NIGHT HAG by Amy Baskin
NIGHT HAG speaks of femininity through the eternal voice of Lilith, the first woman. NIGHT HAG is an exploration of yin strength and autonomy of body, heart, and mind. NIGHT HAG invites readers to consider distinctions between selfishness and self-care.
Publication Date: April 11, 2023
Advance Praise for NIGHT HAG
Amy Baskin’s mythologically-infused Night Hag set my loins on fire with empowered carnal eroticism and righteous anger personified through the voice of Lilith, the first woman who refused to succumb to the wills of man. “God…made Adam a father/of a child he had no say in/ then god told Adam/have your way with her/this unasked-for creation/not to raise her but/infuse her with/more life/in my image/time and time again.” In light of the overturning of Roe, these poems harken a source power pulling from a deep well of womb rage, joined with a primal interrogation of the generational traumas and violence against the female body— Lilith, juxtaposed with women today, denying these forced-upon seeds, this oppression. “When I’m naked here in public, you can’t beat me…You emerged from my womb. I am your crucible…I sit before you, legs spread, masked, reminding you of your humble beginnings.”
--Kai Coggin, author of Mining for Stardust, Incandescent, and Wingspan. Host of Wednesday Night Poetry.
Dark and audacious. Outraged and outrageous. Fearless and iconoclastic. If Lilith were given a microphone and the spotlight, this is the voice we’d expect. And in her collection Night Hag, Amy Baskin delivers exactly that. In music-rich lyric poems, Baskin turns this pre-Eve, primordial woman loose so she can adamantly proclaim that “to love does not mean / to obey.” Speaking her mind in both Edenic and contemporary times, this ageless proto-female strives to better our fraught and ineffably challenging world by leading us with feminist wisdom, with “the compass of the womb.”
—Paulann Petersen, Oregon Poet Laureate Emerita
In Amy Baskin’s Night Hag, the poet examines, in the most beautiful way, the mythological Lilith. These poems are a perfect elixir for surviving in these times. The images will indeed “grab you by the scruff of the neck”. There could not be a more perfect time for this book, as we continue the long and worthwhile battle for women’s rights. In this journey of pages, you will find minerals and molecules, caves, burnt rubber on the driveway, a supernova, bicycles and cosmos and a teapot still on the table. This book will feed the soul and remind us, in exquisite language, that our body is “a temple laden with offerings”.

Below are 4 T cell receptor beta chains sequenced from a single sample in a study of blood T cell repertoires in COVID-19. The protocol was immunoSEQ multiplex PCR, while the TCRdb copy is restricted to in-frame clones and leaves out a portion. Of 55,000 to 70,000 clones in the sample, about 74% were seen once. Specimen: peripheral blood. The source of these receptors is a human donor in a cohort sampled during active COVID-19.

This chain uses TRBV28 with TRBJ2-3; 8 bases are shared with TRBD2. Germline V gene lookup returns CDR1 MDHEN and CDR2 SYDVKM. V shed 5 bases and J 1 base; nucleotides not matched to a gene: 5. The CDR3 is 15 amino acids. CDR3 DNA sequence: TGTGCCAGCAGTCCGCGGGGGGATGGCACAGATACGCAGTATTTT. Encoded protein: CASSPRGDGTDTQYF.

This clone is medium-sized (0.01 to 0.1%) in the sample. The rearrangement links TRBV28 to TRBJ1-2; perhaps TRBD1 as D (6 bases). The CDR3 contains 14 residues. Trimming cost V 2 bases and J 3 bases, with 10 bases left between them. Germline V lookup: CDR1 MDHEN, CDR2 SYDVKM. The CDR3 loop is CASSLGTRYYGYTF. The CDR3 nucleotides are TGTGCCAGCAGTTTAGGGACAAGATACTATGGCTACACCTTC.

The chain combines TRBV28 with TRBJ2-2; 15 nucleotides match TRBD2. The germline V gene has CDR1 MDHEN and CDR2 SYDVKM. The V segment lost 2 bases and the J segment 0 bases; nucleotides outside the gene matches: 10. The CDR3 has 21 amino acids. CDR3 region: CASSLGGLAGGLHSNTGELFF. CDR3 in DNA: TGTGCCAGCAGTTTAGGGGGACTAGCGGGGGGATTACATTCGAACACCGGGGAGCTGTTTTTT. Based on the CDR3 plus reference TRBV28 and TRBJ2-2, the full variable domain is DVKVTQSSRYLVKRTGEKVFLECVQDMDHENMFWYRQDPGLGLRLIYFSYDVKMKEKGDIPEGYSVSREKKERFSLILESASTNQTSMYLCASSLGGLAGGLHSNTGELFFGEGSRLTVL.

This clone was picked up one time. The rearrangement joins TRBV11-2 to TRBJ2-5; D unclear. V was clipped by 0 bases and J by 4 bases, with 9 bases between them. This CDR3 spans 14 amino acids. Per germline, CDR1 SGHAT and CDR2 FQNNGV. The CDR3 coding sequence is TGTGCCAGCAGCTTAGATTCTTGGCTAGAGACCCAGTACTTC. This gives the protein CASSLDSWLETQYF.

—Connie Post, Author of Floodwater (winner of the Lyrebird Award) and Prime Meridian (International Book Awards Finalist)
Amy Baskin writes with intensity and passion. Her poems reach into your chest, squeezing until you feel like you can’t breathe. In Night Hag, she takes the mythic figure of Lilith and views the character in modern settings—a timely expression of outrage at the treatment of women in a society that claims to care but often doesn’t. Baskin does this masterfully without condescension, exploring both beauty and dread in the world today, all through the eyes of someone filled with past trauma and, yet, a kind of love for that same world. This is a wonderful book, both startling and refreshing.
—Ace Boggess, Author of Escape Envy and I Have Lost the Art of Dreaming It So
In her astonishing collection Night Hag, Amy Baskin turns the mythical Lilith into an unmanageable force who refuses be tamed. In a strong, self-possessed voice, Baskin’s first woman unabashedly tells her husband Adam, to love does not mean to obey./ You never understood this. She proclaims her right to control her own body: when I feel his child kick within me, I don’t want it. She describes herself to a new lover: you think I’m a known quantity/you couldn’t be more wrong. With dazzling leaps of imagination, Baskin creates a character who couldn’t be more right for this historical moment. Whether exploring the world beyond the garden, linking arms with mothers at a protest, or bumping into Adam and Eve in grocery aisles, this reincarnated Lilith is a playful, sensual, outspoken woman who, in poem after poem, challenges the mind as she engages the heart. And isn’t this what genuine poetry strives to do? Cheers to Baskin and Night Hag for this stunning collection. This is, I hope, the first of many more to come.
--Carolyn Martin, Ph.D., Poetry editor of Kosmos Quarterly: journal for global transformation.